Wednesday, December 3, 2014
Second Sunday of Advent
Ignatian Spirituality: Set the World Ablaze
Second Sunday of Advent
December 7, 2014
Isaiah 40:1-5, 9-11; Psalm 85; 2 Peter 3:8-14; Mark 1:1-8
The readings of Advent deepen this week as we contemplate what God is initiating for us in anticipation for our Lord’s arrival. All good things in our life start with our metanoia - our change of heart, our change of attitude. We are given this sacred time to figure out who we are as we stand before God and then to conform our ways to match the way God wants us to be. We urge patience with ourselves as fundamental changes gradually take place over time and the world aligns with our new insights and discoveries.
The Israelites that have been exiled to Babylon for many years are finally told God is forgiving them. Their punishment is ended and they can come home to God’s embrace. They have sufficiently recognized the error of their ways and conformed their behavior to include God’s presence as a central reality in their lives. They can come home and God says that Isaiah the prophet must speak forgiving words tenderly to them so they know it is true. To anyone who is sufficiently blanketed by their guilt, the only words that will coax one out of isolating shame are words of tenderness. Tenderness shows a desire for intimacy.
In our complex contemporary world, we do not know how to talk about our sinfulness. The mere mention of the word confuses us because we are often at a loss to describe when behavior is proper or poor. Our definition of behavior is situational and is often in relation to the way another person has wronged us. We justify ourselves, and by doing so, we place ourselves in God’s role as judge. Without a proper definition, we hold a web of negative feelings and we cannot articulate a vocabulary that describes how we feel as a collection of these emotions. We strive for integrity, and throughout the day others who impose their poor behavior upon us beat us down. Life confounds us at times and we long for a day when the vision is clearer and when we know where we stand.
In this complicated moral world where definitions are ambiguous, God wants to speak to you tenderly regardless of what you have done. Once you lift your eyes from your guilt, you will see that God will do anything possible to let you know you are wanted back home. Come. Return home. God will make straight in the wasteland a highway for you where every valley shall be filled in and every mountain and hill made low. God wants you to know that your pathway home will be made easy and you will see the glory of the Lord every step of the journey. Most notably, you will see it is the loving eyes of friends and family who not only forgive you and accept you, but also are rejoicing because you are with them once again. On this journey, we must be the ones who speak tenderly to others to welcome them back onto the path that leads to the power of Christ.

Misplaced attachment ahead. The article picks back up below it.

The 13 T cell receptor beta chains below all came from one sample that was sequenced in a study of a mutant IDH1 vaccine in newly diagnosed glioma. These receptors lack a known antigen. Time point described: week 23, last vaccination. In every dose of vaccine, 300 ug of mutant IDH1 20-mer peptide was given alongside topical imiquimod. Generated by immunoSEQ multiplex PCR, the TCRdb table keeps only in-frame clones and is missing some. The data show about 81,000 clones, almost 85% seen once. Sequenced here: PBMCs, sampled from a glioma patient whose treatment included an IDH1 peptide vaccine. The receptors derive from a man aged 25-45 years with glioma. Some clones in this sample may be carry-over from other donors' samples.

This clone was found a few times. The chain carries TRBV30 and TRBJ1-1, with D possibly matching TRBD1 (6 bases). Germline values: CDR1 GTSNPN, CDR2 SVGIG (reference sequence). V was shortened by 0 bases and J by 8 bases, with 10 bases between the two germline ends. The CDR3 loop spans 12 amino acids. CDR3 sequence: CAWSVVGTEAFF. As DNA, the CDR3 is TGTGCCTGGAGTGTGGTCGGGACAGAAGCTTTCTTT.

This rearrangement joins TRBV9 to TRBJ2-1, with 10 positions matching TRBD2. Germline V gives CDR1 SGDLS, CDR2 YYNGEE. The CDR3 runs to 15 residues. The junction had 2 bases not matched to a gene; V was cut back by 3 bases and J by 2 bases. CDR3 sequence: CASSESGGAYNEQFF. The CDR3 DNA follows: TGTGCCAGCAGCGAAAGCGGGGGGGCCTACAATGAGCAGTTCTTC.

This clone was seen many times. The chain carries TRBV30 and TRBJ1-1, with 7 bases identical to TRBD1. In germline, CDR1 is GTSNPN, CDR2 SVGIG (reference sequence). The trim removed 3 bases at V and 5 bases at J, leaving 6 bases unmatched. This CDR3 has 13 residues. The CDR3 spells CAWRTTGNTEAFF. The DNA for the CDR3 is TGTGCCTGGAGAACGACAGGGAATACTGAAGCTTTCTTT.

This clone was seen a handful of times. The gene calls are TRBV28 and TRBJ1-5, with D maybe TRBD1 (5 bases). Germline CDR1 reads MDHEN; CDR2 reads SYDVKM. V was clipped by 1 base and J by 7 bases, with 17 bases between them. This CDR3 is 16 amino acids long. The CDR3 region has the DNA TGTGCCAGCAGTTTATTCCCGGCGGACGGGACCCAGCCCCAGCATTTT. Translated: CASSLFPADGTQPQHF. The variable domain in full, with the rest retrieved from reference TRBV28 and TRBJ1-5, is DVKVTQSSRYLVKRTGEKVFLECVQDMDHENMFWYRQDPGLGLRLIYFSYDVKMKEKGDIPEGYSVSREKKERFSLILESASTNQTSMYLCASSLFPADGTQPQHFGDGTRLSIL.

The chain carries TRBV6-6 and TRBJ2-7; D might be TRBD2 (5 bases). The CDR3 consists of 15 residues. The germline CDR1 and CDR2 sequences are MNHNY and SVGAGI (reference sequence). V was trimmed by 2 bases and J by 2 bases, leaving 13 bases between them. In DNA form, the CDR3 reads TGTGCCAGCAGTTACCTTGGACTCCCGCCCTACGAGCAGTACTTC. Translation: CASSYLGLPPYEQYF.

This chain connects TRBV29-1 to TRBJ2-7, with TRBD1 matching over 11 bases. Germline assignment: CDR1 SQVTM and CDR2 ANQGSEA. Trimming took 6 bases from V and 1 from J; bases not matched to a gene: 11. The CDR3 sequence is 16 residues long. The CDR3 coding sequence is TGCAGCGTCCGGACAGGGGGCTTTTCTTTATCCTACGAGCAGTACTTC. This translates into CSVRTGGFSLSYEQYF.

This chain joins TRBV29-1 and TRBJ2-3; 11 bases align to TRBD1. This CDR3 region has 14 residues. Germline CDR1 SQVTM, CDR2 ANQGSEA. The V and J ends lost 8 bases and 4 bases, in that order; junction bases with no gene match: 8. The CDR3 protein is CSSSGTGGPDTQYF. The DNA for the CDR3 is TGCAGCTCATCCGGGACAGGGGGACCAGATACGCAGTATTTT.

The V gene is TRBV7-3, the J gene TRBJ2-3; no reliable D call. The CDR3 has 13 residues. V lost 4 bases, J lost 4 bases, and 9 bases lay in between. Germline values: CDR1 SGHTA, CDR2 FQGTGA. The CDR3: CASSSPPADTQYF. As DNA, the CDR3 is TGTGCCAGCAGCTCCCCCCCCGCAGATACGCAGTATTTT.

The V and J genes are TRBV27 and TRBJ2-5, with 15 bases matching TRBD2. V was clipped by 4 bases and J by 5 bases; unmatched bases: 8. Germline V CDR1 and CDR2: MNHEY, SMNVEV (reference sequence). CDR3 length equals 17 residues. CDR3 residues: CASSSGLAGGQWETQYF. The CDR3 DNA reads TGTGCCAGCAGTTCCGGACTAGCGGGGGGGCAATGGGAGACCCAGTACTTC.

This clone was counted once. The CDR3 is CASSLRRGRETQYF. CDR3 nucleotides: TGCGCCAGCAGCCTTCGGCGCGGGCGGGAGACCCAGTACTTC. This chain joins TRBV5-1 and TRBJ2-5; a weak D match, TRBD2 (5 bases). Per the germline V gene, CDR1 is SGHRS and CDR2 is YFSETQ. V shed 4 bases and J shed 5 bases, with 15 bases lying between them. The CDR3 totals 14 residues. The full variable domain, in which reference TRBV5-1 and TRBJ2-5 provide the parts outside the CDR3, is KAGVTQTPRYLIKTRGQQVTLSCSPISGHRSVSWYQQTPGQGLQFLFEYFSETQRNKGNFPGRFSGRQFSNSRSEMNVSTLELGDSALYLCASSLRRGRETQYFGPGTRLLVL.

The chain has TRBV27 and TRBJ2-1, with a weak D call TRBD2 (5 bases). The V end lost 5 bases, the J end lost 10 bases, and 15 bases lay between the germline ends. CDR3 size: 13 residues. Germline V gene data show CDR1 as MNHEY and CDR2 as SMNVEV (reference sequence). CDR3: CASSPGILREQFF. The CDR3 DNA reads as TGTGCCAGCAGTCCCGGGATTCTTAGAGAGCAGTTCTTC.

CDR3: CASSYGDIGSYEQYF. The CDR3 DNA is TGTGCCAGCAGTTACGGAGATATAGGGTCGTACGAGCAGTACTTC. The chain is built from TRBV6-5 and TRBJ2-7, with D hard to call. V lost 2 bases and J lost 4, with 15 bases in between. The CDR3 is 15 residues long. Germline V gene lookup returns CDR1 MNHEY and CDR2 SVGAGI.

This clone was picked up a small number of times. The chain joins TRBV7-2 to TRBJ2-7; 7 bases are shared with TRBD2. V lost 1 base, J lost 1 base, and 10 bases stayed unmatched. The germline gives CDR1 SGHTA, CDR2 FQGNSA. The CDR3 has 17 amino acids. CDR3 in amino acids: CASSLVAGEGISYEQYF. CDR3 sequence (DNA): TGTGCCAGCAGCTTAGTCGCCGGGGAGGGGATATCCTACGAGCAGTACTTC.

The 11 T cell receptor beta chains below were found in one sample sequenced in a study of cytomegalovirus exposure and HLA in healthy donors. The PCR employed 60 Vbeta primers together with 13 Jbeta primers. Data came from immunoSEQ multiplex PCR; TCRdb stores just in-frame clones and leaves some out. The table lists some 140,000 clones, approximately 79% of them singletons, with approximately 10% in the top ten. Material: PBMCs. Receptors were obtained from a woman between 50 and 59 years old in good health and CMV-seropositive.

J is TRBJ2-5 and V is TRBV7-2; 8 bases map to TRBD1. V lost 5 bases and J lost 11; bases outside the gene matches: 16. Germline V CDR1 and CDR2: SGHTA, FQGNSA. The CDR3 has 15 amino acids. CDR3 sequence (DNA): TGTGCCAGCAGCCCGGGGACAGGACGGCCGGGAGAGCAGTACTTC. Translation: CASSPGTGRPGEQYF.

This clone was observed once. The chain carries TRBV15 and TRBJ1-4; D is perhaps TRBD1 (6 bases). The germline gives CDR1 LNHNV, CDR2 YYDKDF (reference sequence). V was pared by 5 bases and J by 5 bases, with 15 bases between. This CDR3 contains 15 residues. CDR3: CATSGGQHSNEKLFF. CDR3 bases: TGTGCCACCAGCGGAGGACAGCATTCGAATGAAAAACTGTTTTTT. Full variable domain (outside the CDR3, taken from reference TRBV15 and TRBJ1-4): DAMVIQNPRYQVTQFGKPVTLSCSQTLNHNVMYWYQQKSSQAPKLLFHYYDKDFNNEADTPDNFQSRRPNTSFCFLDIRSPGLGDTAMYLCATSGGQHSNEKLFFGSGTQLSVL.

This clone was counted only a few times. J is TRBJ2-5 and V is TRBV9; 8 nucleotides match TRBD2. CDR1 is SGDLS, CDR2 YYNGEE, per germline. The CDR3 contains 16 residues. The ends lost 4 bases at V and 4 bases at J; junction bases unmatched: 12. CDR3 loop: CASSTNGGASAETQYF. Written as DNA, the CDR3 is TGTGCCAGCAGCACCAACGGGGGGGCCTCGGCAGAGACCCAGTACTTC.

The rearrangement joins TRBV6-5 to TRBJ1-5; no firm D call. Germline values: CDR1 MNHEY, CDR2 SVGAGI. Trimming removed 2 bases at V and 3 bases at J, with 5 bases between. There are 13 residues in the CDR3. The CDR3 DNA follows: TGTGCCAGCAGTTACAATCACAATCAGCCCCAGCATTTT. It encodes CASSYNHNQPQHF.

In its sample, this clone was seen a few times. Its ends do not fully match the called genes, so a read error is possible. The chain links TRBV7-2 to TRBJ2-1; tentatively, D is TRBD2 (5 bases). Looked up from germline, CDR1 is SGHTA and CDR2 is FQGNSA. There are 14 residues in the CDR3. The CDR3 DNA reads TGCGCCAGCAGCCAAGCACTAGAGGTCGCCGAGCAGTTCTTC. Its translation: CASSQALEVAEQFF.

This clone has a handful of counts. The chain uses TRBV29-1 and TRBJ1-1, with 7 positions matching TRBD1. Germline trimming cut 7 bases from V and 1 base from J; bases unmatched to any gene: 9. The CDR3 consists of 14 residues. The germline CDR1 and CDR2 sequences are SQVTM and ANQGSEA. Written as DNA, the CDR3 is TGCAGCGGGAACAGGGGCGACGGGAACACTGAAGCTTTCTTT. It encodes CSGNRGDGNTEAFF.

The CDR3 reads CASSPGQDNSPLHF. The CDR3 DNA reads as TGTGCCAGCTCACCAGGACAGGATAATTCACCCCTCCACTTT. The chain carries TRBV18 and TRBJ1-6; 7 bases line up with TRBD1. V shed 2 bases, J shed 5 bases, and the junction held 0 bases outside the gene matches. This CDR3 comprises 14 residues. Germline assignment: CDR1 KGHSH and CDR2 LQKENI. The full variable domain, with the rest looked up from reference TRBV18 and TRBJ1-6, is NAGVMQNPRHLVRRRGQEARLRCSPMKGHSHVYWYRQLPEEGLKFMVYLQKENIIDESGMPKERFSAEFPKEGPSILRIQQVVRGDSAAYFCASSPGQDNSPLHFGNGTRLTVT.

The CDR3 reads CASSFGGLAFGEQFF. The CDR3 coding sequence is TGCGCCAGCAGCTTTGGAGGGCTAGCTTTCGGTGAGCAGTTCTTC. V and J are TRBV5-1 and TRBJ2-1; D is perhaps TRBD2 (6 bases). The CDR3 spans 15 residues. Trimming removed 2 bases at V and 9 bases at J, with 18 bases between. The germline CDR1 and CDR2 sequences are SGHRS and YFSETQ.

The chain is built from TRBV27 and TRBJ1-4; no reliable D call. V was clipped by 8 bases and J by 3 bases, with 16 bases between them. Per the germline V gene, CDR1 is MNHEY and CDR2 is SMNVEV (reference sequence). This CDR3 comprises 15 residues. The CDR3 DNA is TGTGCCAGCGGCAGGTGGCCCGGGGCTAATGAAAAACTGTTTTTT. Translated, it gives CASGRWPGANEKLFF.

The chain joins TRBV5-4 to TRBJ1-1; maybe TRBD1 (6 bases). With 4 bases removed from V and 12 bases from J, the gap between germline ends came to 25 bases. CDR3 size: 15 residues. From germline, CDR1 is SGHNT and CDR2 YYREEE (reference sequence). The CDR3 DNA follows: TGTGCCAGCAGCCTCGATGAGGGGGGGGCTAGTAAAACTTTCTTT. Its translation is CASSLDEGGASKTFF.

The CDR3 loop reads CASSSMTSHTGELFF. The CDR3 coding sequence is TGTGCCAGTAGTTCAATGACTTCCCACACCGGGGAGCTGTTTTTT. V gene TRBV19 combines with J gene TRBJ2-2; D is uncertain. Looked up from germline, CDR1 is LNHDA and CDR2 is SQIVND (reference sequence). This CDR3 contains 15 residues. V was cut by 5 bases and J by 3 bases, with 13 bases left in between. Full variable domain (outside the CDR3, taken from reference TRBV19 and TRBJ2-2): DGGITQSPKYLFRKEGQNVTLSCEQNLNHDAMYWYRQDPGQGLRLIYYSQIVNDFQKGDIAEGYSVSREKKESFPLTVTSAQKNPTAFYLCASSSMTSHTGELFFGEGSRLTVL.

Mark’s Gospel gives us an image of the prophetically wild John the Baptist who is a curiosity to many. I suggest that we be a curious image to others in the mold of the Baptist, but I suggest we see ourselves, rather than a radical counter-cultural warrior prophet, as a gentle friend of the Bridegroom, the best friend who will lovingly always stand up for Jesus and the church. The Baptist is the one who pointed others to Jesus of Nazareth. He listened to the sins of others and disposed of them in the Jordan River – never holding onto them, watching them flow swiftly out of their lives. Our poor behavior, shame, and guilt are of the past. We have to look toward the new persons we are called to be. The Baptist tightly held onto the new persons they became after they chose the new life offered to them – a life flowing with promise and purpose, a life where the opposing virtues of kindness and truth, justice and peace meet with serene harmony, a life where one’s dignity and honor is honored. Isaiah, John, and Pope Francis speak tenderly to the people and today many people are gratefully listening and holding onto the comforting words of our Pope. Let us put down our propensity to fight and learn to speak tenderly and joyfully to others.
Paul reminds us that the Lord is patient with us and does not wish that any of us should perish. We have to choose what sort of person we want to be. Dream a little and then see the assistance you have along the way. Let the illusions you hold about yourself to die so you can behold the tremendously marvelous person God sees in you – your true self. Forgive yourself, even in others do not forgive you, and then forgive others. We do our most important work by leveling those mountains and raising up those valleys for others to meet their God and to come back home. Lead everyone home. Let them know the church and God wants them to come. Speak tenderly to them so they know you personally want them to come home. Together, we will stand on top of that high mountain nestled in God’s embrace and shout to the world: Behold. Behold. Behold our God! Our God cares for us and we are glad.